What is replacing Tier 1 Entrepreneur visas? Part One: Start-up Visas

18 June 2019 | Jonathan Martin

As of March 2019, applicants wanting to start or get involved in businesses in the UK must now use the new Start-up and Innovator categories as Tier 1 (Entrepreneur) visas have been consigned to history. There is a feeling that the Home Office were not fully prepared for the change, and guidance has been recently updated giving more details on the endorsing bodies (see below). Importantly, we now have reliable lists of endorsers.

Another change is that it is no longer necessary to have £200,000 to put into the business. Rather than convincing the Home Office that you have a genuine business plan, you are required to persuade the leading business organisations and higher education institutions on the approved endorsing bodies lists to give you an endorsement.

Applicants can be working on their own or as part of a team. For start-ups, the business must be new or, at least, should not yet have fully started trading. The business can be in any sector.

If the idea is to join an already trading business, the Tier 2 visa skilled work route may be more appropriate. If individuals are simply seeking to invest in an already trading business, then the Tier 1 (Investor) category visa may be more appropriate.

The Start-up Category

Start-up visa applicants need to fulfil two sets of criteria, which are at Part W3 and Part W5 of the Immigration Rules. See here for the UK Immigration Rules. 

Part W3 contains general requirements which apply to many other visa categories as well. The applicant must be over 18 and pass an English language test at upper intermediate (B2) level, unless the requirement is fulfilled through having a degree taught in English or being a national of an English speaking country. This is a higher level than was necessary for the old Entrepreneur visa route.

The applicant also needs to meet a maintenance requirement by showing they have held £945 in savings over a 90-day period before they apply (although, they do not need to provide this evidence if the letter from their endorsing body confirms they have been awarded funding of at least £945).

Part W5 talks about the need to be endorsed by an organisation that will assess the applicant’s business idea. Obtaining the endorsement will be the biggest barrier to budding applicants.

The Start-up category is for early-stage, but high potential, entrepreneurs who are starting a business in the UK for the first time. As mentioned above, it should not yet have commenced trading. The only exceptions to this are if the applicant has already been granted leave to remain in the UK under the Start-up or Tier 1 (Graduate Entrepreneur) categories, or under the Tier 4 doctorate extension scheme.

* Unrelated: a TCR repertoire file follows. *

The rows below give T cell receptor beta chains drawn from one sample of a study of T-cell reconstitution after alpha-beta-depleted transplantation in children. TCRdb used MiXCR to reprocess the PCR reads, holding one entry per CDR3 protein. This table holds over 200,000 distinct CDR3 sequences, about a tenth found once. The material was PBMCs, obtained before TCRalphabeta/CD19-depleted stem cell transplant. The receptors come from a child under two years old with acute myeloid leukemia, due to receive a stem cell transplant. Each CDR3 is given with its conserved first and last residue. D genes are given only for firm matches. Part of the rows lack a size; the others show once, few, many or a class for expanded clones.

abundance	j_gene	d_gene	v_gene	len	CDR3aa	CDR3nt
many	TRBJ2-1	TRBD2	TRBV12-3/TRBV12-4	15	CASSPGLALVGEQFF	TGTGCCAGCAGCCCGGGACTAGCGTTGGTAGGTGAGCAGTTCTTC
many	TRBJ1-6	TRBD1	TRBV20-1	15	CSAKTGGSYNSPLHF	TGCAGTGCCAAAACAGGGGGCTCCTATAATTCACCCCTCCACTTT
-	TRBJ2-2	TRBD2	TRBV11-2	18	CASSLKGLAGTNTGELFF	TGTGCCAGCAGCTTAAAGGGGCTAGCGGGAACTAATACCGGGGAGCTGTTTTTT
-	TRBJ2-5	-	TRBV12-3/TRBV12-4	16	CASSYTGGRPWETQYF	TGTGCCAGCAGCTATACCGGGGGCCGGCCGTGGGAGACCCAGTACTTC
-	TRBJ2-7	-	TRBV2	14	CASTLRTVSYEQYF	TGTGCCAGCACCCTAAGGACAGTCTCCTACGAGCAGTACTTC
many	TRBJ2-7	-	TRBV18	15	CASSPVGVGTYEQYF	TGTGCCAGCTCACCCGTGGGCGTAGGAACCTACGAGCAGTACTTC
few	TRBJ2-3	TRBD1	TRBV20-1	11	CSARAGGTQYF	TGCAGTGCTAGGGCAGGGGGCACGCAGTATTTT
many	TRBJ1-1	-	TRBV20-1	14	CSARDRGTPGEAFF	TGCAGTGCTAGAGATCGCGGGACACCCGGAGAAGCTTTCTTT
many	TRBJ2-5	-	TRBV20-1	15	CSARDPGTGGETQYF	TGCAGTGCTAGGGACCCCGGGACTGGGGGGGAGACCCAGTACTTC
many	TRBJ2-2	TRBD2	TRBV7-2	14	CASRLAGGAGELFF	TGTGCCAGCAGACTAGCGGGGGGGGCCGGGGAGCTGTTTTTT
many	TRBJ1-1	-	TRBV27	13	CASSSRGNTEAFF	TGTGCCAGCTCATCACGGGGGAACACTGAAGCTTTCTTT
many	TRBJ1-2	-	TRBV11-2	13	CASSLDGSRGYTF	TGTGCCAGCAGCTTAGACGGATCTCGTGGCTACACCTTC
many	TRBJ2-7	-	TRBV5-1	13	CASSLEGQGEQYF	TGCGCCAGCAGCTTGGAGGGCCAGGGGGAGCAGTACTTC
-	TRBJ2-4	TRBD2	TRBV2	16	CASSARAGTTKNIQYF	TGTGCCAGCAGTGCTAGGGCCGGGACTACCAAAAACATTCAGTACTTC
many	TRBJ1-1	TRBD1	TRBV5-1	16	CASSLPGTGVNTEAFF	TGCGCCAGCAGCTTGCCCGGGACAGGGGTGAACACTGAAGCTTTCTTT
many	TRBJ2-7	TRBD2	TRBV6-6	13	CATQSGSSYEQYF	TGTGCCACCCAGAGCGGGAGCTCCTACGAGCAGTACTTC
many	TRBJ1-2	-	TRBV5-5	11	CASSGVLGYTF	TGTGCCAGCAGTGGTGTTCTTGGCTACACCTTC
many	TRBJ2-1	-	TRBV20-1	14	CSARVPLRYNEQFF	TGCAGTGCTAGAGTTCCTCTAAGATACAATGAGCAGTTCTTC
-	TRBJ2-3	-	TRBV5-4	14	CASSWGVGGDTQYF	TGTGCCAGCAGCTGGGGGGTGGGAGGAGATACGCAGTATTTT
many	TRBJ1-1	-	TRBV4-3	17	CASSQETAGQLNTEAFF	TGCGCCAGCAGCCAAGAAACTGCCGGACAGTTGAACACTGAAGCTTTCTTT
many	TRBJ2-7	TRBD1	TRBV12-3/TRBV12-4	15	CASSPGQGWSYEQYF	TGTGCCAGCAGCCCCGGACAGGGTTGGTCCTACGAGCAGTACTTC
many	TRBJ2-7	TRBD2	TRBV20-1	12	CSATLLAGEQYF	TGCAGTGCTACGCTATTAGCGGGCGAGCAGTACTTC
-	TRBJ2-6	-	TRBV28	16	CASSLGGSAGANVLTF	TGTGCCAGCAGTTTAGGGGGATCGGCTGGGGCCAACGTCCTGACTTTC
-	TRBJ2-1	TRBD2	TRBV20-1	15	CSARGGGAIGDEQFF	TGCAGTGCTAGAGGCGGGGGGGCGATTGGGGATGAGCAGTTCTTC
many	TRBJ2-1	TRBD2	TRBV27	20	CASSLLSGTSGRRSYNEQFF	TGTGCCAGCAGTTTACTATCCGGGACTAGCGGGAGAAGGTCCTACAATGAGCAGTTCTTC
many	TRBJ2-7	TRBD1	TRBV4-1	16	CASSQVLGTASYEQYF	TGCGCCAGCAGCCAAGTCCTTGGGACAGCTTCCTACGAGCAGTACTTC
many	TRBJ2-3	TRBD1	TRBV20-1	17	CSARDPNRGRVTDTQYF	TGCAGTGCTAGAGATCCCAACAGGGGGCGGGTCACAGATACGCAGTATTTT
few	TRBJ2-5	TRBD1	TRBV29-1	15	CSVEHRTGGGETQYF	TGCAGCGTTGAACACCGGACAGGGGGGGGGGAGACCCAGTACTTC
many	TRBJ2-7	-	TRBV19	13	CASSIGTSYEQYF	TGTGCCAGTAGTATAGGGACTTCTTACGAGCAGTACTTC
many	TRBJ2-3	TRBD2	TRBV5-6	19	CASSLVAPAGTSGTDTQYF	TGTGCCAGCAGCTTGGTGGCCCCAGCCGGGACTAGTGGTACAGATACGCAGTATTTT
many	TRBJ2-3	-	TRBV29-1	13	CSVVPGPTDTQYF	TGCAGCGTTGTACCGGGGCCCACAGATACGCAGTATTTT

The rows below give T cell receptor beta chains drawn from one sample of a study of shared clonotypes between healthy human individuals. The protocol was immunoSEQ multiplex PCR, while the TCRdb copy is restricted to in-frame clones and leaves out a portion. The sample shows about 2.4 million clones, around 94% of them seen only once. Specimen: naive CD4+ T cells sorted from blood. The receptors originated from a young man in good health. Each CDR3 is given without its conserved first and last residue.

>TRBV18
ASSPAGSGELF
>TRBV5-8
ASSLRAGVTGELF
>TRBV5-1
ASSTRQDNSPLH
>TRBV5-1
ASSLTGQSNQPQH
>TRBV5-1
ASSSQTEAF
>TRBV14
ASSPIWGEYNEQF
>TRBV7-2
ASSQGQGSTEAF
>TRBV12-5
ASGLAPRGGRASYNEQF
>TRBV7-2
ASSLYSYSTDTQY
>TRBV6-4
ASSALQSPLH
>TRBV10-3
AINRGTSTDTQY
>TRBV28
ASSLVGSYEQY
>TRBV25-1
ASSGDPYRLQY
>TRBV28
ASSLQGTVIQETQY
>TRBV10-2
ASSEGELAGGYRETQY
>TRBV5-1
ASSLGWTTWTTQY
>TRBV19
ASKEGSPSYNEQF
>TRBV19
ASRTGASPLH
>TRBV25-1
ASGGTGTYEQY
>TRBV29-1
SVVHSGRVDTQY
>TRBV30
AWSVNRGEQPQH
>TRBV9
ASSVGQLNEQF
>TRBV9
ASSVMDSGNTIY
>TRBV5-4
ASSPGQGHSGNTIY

Applicants do not need any funds to invest in their business at this stage.

The Start-up visa route offers a one-off, 2-year visa, during which applicants will spend the majority of their time developing their businesses. However, they can also take on other work outside of their businesses, to support themselves.

Family members can be included

Successful applicants can bring their family members (spouses/partners and children under 18) to the UK. At the end of 2 years, they can switch into the Innovator category to extend their stay and develop their businesses in the UK.

The role of the endorsing bodies

As part of the application process endorsing bodies have to decide if the business will be innovative, viable and scalable, with the ultimate aim that it has the potential to become fully integrated and a contributing part of the UK economy.

Applications for endorsement of the start-up are assessed with reference to the applicant’s business proposal against the following 3 key criteria:

  • Innovation – Does the applicant have a genuine, original business plan that meets new or existing market needs and/or creates a competitive advantage?
  • Viability – Does the applicant have, or are they actively developing, the necessary skills, knowledge, experience and market awareness to run the business successfully and do they have sustainable goals?
  • Scalability – Is there evidence of structured planning and of potential for job creation and growth into national markets?

At present, however, there is no specific guidance for applicants and the above is taken from the guidance to endorsers.

For information the list of endorsers can be found here:

  • The list for Start-up endorsers, which includes a number of universities, can be found here.

Contact Us

If you have any queries on how these changes will impact your business, please get in touch.


Content is for general information purposes only. The information provided is not intended to be comprehensive and it does not constitute or contain legal or other advice. If you require assistance in relation to any issue please seek specific advice relevant to your particular circumstances. In particular, no responsibility shall be accepted by the authors or by Abbiss Cadres LLP for any losses occasioned by reliance on any content appearing on or accessible from this article. For further legal information click here.

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The author

Jonathan Martin
Senior Consultant
Business Immigration
Global Mobility
D: +44 (0) 207 036 8397
T: +44 (0) 203 051 5711
F: +44 (0) 203 051 5712

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